Aesculus × carnea

Aesculus × carnea, or red horse-chestnut,[1] is an artificial hybrid between A. pavia (red buckeye) and A. hippocastanum (horse-chestnut). The origin of the tree is not known, but it probably first appeared in Germany before 1820. The hybrid is a medium-size tree to 20–25 m tall, intermediate between the parent species in most respects, but inheriting the red flower color from A. pavia. It is a popular tree in large gardens and parks.

Red horse-chestnut
Aesculus carnea BotGartenMuenster PurpurKastanie 6685.jpg
Scientific classification edit
Kingdom: Plantae
Clade: Tracheophytes
Clade: Angiosperms
Clade: Eudicots
Clade: Rosids
Order: Sapindales
Family: Sapindaceae
Genus: Aesculus
A. × carnea
Binomial name
Aesculus × carnea


  • 'Briotii' (named in 1858 to honor Pierre Louis Briot (1804-1888), the chief horticulturist of the State gardens at Trianon-Versailles near Paris, France) This is the most commonly seen cultivar which has 10-inch tall, deep rosy flowers and matures as a smaller tree.[2]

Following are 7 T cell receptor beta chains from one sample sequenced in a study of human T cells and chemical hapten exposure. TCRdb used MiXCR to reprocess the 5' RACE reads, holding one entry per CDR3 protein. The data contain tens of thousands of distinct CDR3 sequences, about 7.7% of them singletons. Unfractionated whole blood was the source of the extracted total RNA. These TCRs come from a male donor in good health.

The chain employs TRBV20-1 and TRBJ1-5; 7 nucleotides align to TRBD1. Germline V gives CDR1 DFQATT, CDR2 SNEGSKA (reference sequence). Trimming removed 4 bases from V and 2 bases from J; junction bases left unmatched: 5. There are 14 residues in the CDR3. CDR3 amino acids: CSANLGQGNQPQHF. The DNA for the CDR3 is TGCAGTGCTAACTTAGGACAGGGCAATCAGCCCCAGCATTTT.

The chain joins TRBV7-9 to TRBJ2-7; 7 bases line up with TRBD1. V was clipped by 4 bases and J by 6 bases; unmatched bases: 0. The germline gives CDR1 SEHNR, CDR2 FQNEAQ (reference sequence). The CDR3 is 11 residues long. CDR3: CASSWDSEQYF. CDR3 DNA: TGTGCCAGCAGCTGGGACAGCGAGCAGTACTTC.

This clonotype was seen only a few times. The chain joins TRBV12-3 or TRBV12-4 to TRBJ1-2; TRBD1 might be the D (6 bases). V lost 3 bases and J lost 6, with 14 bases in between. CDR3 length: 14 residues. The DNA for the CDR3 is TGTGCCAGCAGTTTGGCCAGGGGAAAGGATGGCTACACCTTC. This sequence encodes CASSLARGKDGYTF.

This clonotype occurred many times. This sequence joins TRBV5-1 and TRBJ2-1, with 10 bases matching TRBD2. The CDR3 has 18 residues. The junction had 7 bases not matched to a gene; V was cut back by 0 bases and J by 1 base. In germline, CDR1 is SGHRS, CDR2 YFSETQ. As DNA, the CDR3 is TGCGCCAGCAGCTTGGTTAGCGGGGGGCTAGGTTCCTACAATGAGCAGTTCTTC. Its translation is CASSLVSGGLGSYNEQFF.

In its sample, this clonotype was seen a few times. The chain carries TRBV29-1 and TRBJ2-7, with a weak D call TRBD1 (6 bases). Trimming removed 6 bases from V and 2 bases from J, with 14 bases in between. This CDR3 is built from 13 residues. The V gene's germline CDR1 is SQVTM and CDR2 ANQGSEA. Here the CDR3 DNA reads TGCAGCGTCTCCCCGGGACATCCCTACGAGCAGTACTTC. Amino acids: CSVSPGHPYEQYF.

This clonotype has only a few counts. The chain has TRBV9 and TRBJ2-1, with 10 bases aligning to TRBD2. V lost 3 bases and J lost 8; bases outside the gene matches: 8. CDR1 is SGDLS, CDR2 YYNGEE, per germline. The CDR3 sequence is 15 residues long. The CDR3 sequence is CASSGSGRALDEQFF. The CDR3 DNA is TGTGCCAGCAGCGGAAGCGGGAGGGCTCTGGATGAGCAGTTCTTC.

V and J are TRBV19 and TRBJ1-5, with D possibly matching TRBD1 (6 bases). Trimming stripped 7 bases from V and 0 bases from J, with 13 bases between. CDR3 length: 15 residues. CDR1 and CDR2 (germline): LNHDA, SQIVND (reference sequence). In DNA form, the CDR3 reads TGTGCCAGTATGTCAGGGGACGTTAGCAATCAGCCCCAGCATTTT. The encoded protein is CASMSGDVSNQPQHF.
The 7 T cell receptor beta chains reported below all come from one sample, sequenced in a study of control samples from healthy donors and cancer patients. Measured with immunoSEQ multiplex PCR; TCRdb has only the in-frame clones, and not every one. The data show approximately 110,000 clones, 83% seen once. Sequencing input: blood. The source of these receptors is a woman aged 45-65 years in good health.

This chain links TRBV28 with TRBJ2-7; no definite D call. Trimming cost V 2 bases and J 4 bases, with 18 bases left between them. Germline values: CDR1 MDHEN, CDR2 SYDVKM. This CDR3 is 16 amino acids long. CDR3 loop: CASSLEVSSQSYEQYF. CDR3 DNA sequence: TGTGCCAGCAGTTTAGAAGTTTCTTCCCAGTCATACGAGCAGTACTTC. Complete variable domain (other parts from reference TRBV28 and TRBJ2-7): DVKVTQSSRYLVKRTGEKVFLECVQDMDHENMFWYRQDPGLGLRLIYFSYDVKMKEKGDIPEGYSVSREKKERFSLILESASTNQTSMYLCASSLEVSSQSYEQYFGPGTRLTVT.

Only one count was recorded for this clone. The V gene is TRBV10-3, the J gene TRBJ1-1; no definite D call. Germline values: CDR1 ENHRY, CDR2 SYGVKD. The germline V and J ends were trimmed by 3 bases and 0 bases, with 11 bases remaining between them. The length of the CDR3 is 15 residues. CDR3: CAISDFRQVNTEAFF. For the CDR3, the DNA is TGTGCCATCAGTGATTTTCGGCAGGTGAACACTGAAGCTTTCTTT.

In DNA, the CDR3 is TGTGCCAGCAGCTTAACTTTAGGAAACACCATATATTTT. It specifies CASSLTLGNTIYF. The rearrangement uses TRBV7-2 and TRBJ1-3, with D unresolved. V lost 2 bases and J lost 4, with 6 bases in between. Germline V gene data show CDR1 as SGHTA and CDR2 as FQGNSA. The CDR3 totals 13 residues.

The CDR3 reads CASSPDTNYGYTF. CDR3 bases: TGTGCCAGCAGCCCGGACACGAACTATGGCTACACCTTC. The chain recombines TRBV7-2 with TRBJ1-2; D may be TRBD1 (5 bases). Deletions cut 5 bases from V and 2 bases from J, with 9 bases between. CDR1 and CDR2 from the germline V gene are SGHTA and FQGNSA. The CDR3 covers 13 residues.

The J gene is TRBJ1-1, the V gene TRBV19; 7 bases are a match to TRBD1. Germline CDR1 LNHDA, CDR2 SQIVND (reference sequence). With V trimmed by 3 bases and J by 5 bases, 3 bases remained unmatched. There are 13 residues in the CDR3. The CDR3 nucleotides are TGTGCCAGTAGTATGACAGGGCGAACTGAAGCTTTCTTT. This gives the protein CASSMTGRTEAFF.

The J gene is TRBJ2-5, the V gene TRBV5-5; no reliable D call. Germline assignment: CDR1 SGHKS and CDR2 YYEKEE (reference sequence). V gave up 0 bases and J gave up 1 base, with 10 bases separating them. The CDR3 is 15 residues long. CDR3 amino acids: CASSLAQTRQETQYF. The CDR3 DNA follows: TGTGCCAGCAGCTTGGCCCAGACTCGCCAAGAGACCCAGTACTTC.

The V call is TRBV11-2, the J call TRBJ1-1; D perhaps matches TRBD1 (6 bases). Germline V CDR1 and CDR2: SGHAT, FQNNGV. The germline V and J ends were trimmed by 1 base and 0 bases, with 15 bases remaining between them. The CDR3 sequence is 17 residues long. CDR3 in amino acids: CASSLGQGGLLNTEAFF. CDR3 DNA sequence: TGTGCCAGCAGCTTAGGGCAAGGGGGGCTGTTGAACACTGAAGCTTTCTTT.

• 'O'Neil', which produce larger (10–12 inch) panicles with brighter red flowers.
  • 'Fort McNair' (named from where it was selected) it has dark pink flowers with yellow throats and resists leaf scorch and leaf blotch.
  • 'Pendula' with arching branches.[3]
  • 'Plantierensis' which has intense rose pink flowers with yellow throats and does not set fruit, which makes it less messy.[4]


  1. ^ "BSBI List 2007". Botanical Society of Britain and Ireland. Archived from the original (xls) on 2015-01-25. Retrieved 2014-10-17.
  2. ^ "Aesculus × carnea 'Briotii'". Royal Horticultural Society. Retrieved 25 July 2013.
  3. ^ Govaerts, R., Michielsen, K. & Jablonski, E. (2011). Untraced Weeping Broadleaf cultivars: an overview. Belgische Dendrologie Belge Archived 2012-03-22 at the Wayback Machine 2009: 19–30.
  4. ^ Roth, Susan A. (2001). Taylor's guide to trees. Boston, MA: Houghton Mifflin Harcourt. pp. 408. ISBN 978-0-618-06889-0.